Provided as a PUBLIC SERVICE to our readers, this is the first in a series of posts written by our youngest team member, Emma Lively. Like most teens, Emma has seen first-hand the dangers involved in inappropriate texting. More posts of this kind to follow.

In the time it takes to read this sentence, you would have traveled 100 yards in a car if you were driving. That makes sending or reading a text or email message on your cell phone a deadly distraction. In fact, almost 25% of auto collisions involve cell phones, and that number is quickly going up.

Texting and driving makes wrecks almost 23x more likely, but what people don’t often consider is dialing the phone almost doubles your chances, along with just listening to someone on the phone. Using your phone in the car involves three types of distractions:

  1. Cognitive distraction takes your mind off driving.
  2. Manual distraction takes your hands off the wheel.
  3. Visual distraction takes your eyes off the road.

If you are texting while behind the wheel you are six times more likely to cause an accident than if you were intoxicated, it’s almost the same as drinking four beers. Your brake reaction time is slowed by up to 18%. Teens who text and drive have the same reaction time as a 70-year-old driver.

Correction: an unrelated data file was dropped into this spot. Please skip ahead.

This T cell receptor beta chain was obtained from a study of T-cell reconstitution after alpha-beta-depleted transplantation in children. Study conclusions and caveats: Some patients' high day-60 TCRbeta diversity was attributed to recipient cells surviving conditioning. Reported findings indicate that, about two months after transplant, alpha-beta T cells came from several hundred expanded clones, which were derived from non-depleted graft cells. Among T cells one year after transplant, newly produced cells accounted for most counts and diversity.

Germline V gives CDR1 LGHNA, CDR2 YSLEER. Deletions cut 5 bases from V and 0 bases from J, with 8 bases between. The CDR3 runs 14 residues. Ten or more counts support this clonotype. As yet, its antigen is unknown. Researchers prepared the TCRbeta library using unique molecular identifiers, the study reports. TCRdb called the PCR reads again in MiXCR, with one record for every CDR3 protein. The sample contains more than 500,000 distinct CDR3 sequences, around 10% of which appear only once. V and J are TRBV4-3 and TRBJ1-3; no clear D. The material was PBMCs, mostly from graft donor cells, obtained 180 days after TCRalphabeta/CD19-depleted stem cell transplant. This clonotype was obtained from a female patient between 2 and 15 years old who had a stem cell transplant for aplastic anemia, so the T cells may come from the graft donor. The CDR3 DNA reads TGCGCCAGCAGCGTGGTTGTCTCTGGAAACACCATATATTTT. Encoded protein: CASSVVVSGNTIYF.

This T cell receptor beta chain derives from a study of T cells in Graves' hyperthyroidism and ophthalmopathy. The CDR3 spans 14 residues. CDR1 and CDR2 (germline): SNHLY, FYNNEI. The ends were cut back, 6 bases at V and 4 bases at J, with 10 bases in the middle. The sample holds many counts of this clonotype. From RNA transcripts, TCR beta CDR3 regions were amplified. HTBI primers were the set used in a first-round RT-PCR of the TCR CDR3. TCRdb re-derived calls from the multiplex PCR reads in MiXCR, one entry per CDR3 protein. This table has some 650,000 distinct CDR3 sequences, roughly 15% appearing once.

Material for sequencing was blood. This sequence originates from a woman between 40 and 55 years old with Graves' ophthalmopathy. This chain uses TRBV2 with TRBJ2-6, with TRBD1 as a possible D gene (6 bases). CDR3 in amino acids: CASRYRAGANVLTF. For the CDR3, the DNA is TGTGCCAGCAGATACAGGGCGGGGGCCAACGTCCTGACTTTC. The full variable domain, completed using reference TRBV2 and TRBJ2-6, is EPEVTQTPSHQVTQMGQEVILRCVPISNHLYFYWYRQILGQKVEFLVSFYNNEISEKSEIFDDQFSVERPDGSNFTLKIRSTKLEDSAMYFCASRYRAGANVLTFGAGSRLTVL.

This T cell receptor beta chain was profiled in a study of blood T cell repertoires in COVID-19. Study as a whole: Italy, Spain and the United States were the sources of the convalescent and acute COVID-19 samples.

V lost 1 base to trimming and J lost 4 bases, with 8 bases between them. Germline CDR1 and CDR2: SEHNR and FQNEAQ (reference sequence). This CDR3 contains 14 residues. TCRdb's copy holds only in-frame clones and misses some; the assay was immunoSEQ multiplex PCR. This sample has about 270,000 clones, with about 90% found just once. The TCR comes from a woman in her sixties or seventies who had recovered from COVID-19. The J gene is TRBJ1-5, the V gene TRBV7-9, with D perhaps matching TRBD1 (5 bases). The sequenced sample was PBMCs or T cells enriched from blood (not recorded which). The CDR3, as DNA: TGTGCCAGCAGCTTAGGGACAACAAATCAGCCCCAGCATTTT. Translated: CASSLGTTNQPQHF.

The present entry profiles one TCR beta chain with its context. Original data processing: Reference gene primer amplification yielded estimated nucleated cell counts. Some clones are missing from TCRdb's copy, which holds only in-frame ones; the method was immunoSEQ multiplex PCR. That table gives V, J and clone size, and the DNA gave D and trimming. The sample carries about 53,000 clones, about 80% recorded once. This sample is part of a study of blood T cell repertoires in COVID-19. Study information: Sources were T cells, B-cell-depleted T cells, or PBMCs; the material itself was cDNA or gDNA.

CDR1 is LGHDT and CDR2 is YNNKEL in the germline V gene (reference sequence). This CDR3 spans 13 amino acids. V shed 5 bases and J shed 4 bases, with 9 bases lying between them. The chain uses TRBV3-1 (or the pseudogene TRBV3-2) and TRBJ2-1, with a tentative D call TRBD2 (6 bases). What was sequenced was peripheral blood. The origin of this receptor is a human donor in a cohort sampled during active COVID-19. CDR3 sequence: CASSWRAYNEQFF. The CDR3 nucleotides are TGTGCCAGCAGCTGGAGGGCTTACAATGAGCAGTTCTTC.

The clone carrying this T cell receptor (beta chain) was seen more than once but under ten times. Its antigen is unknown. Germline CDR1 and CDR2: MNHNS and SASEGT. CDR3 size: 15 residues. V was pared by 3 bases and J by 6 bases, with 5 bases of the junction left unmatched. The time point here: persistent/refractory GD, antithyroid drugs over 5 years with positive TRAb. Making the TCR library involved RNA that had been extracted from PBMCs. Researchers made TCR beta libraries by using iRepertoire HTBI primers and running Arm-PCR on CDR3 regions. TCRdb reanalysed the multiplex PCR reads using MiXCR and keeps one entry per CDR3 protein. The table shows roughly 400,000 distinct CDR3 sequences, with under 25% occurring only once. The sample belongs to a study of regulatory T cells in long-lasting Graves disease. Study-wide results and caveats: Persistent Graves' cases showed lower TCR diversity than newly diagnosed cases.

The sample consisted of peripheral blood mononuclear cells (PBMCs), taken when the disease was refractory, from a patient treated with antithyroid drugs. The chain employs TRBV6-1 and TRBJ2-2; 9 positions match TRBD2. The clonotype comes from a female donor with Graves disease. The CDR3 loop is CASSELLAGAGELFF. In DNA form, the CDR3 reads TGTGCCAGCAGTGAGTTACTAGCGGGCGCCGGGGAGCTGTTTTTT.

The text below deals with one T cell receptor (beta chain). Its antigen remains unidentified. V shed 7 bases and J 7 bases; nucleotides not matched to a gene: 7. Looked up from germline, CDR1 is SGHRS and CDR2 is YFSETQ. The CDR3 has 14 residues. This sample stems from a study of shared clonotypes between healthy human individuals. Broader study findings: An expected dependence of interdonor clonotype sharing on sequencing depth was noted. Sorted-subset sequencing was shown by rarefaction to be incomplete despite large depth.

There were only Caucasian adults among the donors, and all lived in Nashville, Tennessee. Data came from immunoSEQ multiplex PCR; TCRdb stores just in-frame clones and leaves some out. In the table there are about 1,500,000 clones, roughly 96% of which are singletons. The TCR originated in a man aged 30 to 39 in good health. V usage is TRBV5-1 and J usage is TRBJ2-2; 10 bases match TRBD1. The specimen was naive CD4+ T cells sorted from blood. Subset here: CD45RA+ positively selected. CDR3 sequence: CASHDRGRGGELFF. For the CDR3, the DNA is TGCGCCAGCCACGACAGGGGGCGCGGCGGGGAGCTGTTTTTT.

Despite what you might think, many parents text and drive with their kids in the car. Through this they lead by example, causing many new teen drivers to think they can also text and drive. Although it’s fatally dangerous, almost 27% of adults text and drive and 77% of people think they can safely text and drive. 

At least 1.6 million wrecks each year are caused by a distracted driver on a cell phone and more than 3 thousand people have been killed. 400,000 people a year are injured due to texting and driving. Drivers under the age of 20 have more distraction-related fatal crashes than other age.

However important what you are communicating may seem, teen drivers and adults need to learn that it can wait until they are no longer behind the wheel.